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Imabari Castle

One of the two mizujiro, or sea castles of Shikoku.

Imabari Castle

Imabari Castle is classified as a flatland castle. In the pre-modern age, it lay within the borders of Iyo Province. It was in use from 1602 to 1873. This castle, along with Takamatsu, are the two mizujiro, or sea castles of Shikoku.

Imabari’s most distinctive feature is a wide moat fed by seawater from the nearby port. In the moat, you can see large seawater fish swimming and jumping, and watch the water level rise with the tide. The moat averages 60 m across, neutralizing the effects of arrows and the firearms of the time. The walls, which remain largely unchanged from the Edo period, are an attractive patchwork of various types of coloured stone.

Imabari-Castle-view

The tenshu and yagura (watchtowers) house an excellent collection of armour, weapons, and artifacts related to samurai life and culture. The view from the top of the tenshu is also magnificent, encompassing the Kurushima Strait and its bridge and an expanse of the Seto Inland Sea on one side, and Mt. Takanawa on the other. The castle grounds are shared by a large and beautiful shrine, some fine statuary including Takatora on horseback, and a wartime air raid siren on an elegant plinth.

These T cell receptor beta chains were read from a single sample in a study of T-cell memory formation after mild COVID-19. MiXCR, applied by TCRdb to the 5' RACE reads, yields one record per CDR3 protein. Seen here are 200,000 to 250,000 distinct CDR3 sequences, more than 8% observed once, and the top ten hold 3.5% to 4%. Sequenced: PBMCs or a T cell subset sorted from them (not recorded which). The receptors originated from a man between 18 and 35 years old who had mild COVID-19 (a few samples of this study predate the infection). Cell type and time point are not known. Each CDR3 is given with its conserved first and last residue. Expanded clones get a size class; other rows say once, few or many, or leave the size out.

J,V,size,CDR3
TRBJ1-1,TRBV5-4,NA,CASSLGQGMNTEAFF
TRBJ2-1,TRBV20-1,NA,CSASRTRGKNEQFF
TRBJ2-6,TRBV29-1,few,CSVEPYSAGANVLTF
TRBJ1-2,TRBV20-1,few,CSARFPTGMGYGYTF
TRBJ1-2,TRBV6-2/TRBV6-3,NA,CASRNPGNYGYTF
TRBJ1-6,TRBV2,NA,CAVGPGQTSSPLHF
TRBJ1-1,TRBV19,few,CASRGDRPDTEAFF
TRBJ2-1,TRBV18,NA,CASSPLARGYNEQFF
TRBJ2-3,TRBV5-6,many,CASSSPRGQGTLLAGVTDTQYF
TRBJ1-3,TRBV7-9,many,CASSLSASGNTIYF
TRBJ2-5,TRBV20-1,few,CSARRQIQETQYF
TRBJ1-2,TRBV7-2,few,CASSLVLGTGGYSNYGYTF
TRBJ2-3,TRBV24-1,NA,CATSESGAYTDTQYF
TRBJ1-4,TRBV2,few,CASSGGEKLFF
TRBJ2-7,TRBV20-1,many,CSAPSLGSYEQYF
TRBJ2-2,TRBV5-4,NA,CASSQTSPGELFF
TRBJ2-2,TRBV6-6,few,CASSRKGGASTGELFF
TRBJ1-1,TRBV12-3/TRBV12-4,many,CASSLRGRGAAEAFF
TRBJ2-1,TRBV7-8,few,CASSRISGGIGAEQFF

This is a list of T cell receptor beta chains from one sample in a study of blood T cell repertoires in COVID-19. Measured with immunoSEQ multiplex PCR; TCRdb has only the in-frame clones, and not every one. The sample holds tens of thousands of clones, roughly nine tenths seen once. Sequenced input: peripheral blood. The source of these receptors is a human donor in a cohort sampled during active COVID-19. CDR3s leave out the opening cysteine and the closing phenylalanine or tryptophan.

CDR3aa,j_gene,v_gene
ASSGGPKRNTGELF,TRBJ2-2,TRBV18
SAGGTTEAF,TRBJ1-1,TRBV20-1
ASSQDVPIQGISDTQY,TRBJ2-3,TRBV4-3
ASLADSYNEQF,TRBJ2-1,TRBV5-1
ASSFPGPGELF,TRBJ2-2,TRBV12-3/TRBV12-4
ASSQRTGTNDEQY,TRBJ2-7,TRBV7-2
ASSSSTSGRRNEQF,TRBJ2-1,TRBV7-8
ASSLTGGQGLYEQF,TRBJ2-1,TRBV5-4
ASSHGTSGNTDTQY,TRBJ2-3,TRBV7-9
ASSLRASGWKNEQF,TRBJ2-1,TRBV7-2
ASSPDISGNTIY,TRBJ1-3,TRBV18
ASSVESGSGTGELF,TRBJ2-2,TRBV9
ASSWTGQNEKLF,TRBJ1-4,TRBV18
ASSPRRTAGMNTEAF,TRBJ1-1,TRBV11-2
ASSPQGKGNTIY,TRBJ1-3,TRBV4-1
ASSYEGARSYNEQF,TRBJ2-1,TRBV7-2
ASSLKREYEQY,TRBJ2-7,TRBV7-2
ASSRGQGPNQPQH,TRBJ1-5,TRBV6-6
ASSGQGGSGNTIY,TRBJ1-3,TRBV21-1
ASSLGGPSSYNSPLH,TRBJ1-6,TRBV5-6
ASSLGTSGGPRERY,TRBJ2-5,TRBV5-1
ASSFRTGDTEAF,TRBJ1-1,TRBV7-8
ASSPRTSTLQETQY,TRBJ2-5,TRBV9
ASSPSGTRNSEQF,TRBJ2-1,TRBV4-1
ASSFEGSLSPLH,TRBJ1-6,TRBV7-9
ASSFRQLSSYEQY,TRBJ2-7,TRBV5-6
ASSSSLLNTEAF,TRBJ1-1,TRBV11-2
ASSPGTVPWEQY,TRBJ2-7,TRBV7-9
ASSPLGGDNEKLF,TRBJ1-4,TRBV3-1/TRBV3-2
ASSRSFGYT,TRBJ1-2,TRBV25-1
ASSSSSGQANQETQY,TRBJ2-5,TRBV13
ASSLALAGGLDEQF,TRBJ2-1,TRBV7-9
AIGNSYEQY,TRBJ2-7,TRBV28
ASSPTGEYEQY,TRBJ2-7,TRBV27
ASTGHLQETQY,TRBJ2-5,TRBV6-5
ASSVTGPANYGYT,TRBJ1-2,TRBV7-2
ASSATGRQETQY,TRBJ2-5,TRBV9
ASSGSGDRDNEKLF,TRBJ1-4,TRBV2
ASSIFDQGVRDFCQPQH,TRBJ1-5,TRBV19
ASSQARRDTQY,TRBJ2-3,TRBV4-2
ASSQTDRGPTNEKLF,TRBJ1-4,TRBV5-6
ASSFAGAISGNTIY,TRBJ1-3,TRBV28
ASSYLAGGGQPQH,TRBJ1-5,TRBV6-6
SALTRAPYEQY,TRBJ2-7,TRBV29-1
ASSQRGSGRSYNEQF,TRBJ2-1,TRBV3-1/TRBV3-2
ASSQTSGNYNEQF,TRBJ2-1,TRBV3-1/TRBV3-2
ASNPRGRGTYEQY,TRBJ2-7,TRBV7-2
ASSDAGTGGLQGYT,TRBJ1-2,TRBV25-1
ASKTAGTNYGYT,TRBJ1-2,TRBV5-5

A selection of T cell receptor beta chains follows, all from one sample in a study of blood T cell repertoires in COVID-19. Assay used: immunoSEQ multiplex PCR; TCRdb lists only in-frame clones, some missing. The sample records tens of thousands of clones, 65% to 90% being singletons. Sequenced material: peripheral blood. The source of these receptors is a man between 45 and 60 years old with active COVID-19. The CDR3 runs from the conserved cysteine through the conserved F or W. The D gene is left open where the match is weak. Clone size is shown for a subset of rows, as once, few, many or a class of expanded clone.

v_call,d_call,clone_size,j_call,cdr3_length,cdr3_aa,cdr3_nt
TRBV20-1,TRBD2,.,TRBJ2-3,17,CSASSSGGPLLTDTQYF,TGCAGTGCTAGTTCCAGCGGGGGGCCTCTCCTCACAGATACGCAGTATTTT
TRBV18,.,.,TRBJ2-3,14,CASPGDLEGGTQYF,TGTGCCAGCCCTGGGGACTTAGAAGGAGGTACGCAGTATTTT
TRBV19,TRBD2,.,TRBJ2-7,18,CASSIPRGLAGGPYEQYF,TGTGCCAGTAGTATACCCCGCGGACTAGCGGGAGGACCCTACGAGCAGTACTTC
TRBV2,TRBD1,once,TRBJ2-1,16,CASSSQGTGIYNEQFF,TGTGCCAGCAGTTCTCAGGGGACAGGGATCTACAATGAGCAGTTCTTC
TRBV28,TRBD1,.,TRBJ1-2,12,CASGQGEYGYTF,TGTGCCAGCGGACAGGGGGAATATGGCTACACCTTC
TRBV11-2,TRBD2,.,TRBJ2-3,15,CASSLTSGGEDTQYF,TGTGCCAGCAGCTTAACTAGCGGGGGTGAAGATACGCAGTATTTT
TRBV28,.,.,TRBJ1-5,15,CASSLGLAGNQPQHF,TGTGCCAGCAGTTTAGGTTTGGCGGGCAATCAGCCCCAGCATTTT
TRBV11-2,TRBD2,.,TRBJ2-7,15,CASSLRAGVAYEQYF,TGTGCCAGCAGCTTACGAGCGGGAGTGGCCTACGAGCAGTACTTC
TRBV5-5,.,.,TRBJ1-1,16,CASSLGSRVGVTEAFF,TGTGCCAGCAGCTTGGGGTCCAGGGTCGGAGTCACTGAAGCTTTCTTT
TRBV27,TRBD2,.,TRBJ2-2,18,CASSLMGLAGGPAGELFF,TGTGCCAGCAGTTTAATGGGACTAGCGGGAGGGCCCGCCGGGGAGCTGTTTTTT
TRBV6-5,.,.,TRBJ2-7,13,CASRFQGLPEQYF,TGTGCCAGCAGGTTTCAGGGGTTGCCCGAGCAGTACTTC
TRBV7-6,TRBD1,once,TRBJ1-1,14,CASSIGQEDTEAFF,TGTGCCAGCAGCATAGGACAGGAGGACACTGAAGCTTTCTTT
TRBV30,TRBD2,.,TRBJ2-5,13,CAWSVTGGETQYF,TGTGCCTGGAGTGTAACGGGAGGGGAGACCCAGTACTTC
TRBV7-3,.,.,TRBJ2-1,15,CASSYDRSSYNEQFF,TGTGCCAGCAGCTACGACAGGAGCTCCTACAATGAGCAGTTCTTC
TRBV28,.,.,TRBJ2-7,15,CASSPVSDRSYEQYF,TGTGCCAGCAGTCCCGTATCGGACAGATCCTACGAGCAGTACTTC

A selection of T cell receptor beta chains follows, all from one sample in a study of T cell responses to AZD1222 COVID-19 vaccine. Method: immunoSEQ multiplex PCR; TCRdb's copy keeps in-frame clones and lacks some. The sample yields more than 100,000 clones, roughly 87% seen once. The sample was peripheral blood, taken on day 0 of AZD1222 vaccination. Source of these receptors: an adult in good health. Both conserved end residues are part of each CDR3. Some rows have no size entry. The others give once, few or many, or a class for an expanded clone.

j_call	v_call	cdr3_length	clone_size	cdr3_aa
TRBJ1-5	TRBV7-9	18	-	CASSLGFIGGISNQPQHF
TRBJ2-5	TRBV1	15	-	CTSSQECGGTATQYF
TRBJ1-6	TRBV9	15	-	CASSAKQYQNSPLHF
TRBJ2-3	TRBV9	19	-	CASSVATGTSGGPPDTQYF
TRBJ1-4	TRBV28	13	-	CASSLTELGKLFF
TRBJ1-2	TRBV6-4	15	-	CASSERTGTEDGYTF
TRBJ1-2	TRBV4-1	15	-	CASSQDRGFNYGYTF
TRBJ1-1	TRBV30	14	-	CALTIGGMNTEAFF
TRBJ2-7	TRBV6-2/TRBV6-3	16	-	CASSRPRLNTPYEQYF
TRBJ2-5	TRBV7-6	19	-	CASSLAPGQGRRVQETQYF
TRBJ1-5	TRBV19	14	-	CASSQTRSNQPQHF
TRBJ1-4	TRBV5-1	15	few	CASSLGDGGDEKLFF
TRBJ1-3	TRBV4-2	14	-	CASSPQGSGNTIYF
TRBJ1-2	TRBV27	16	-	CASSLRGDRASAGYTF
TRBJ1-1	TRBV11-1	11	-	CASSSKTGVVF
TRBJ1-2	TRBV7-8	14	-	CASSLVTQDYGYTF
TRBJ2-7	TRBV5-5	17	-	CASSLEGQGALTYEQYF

Imabari Castle was built by Todo Takatora, a local daimyo and renowned designer of castles. He’s known to have had a hand in the design of several of the castles of Shikoku. At that time, the seat of government was Kokufu Castle on Mt. Karako to the south of the current Imabari Castle. Takatora considered the site unsuitable, and abolished Kokufu Castle in favour of the current site.

Imabari-Castle-lacquer-fish

In 1635, the Imabari Domain and castle were given to Matsudaira Sadafusa, nephew of Tokugawa Ieyasu. He and his descendants ruled the domain for the duration of the Edo period. In the Meiji period, the government had all of the buildings associated with the castle destroyed. In 1980, Imabari City rebuilt the tenshu (keep) in concrete, and since then, various other buildings have been recreated using authentic materials and techniques.

Information

Name in Japanese: 今治城

Pronunciation: imabari jō

Address: Toricho 3-1-3, Imabari, Ehime, 794-0036

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